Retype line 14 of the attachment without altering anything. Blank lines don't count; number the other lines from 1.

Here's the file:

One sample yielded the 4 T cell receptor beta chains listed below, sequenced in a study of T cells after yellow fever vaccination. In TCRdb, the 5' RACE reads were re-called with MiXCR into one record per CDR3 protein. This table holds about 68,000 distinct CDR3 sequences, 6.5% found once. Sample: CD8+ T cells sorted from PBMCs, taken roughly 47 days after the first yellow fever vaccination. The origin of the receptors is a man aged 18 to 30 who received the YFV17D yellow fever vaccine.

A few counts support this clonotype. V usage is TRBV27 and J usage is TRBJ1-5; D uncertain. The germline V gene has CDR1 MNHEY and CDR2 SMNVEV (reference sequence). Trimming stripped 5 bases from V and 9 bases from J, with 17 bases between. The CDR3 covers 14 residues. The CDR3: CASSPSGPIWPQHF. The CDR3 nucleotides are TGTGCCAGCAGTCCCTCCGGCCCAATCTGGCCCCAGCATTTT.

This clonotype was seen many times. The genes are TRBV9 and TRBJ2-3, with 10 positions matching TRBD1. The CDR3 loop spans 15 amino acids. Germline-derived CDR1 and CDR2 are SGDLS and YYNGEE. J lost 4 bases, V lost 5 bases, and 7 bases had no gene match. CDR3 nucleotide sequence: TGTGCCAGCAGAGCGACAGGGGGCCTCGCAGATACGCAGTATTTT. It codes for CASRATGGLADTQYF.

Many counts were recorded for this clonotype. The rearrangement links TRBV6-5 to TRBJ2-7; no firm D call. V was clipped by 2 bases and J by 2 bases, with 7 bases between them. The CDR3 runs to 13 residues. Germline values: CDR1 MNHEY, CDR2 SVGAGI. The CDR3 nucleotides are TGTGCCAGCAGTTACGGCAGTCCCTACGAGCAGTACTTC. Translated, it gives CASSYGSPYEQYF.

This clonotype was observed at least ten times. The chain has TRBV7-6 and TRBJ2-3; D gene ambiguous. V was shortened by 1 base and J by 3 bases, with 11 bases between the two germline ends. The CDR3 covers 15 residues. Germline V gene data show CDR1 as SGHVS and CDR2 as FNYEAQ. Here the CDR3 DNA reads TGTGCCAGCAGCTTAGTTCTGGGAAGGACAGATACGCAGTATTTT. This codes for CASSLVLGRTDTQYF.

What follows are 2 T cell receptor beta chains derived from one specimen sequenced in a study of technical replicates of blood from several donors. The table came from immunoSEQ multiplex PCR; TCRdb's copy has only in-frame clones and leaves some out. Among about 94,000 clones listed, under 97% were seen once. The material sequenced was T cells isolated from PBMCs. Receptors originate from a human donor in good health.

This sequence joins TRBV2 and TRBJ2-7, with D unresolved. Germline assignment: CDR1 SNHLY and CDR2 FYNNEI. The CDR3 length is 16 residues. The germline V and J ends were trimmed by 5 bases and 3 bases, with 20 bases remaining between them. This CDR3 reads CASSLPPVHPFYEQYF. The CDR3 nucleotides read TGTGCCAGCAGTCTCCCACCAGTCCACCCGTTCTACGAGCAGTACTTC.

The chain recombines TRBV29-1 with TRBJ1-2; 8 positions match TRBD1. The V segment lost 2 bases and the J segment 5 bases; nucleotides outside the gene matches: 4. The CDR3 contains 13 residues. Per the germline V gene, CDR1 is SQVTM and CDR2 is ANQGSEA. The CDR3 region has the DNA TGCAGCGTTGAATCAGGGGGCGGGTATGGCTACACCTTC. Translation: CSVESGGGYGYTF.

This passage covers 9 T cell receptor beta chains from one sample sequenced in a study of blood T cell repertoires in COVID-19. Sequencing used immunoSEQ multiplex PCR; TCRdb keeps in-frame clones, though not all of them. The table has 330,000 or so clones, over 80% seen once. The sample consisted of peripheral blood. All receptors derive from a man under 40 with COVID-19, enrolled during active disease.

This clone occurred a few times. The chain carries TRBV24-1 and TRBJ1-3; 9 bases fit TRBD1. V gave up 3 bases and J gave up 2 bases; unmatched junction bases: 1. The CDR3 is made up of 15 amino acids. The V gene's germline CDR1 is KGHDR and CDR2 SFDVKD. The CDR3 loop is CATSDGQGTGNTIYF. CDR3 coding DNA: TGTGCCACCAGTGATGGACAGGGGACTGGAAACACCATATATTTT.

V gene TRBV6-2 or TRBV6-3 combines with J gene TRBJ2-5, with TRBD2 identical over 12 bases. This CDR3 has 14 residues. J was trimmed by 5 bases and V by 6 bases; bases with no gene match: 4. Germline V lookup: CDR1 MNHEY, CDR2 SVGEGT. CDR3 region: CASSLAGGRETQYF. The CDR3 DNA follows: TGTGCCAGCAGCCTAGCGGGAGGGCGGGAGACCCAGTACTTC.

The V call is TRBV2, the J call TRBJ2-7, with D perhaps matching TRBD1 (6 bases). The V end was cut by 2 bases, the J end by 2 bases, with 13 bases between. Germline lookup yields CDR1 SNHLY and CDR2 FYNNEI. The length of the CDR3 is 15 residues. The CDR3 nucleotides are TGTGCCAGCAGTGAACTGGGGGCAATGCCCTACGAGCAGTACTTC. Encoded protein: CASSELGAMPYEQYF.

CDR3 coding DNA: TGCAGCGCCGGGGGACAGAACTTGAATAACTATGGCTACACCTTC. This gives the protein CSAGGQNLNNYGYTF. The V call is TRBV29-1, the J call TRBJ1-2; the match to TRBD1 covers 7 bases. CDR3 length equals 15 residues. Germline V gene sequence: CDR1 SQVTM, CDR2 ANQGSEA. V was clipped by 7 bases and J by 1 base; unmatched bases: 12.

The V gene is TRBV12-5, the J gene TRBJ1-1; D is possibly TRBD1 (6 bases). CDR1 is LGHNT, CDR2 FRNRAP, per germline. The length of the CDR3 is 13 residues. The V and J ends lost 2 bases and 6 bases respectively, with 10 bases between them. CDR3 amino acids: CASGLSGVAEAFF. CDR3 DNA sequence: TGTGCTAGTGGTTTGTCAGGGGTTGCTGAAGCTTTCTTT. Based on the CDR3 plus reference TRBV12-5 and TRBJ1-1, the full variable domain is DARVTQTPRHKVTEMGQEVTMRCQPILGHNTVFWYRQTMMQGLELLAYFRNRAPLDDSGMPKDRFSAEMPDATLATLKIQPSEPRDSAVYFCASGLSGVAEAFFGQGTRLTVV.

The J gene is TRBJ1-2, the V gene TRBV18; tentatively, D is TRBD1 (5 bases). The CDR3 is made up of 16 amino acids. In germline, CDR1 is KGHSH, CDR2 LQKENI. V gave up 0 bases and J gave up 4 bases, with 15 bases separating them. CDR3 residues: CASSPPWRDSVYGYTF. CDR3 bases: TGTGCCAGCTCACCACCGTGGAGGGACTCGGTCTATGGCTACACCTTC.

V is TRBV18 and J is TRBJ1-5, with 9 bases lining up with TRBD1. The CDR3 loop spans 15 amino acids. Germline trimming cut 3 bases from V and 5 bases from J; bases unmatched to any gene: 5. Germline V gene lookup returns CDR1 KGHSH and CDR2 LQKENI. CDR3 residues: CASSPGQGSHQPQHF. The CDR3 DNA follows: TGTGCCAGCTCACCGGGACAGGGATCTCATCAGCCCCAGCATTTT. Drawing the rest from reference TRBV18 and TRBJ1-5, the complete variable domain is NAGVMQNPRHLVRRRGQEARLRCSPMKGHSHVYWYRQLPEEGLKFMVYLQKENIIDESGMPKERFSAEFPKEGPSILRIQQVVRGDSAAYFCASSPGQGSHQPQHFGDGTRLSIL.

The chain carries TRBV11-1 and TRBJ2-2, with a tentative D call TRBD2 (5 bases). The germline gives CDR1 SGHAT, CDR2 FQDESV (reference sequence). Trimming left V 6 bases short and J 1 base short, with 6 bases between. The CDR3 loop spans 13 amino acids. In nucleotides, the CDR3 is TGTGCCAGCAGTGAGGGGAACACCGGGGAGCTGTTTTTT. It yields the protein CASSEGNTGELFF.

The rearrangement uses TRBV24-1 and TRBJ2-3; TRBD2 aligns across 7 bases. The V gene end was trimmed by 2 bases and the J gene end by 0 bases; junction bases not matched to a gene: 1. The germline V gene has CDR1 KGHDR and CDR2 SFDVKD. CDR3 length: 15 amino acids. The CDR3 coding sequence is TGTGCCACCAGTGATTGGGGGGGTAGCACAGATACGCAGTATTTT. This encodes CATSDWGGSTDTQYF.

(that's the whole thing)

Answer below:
The V gene is TRBV12-5, the J gene TRBJ1-1; D is possibly TRBD1 (6 bases). CDR1 is LGHNT, CDR2 FRNRAP, per germline. The length of the CDR3 is 13 residues. The V and J ends lost 2 bases and 6 bases respectively, with 10 bases between them. CDR3 amino acids: CASGLSGVAEAFF. CDR3 DNA sequence: TGTGCTAGTGGTTTGTCAGGGGTTGCTGAAGCTTTCTTT. Based on the CDR3 plus reference TRBV12-5 and TRBJ1-1, the full variable domain is DARVTQTPRHKVTEMGQEVTMRCQPILGHNTVFWYRQTMMQGLELLAYFRNRAPLDDSGMPKDRFSAEMPDATLATLKIQPSEPRDSAVYFCASGLSGVAEAFFGQGTRLTVV.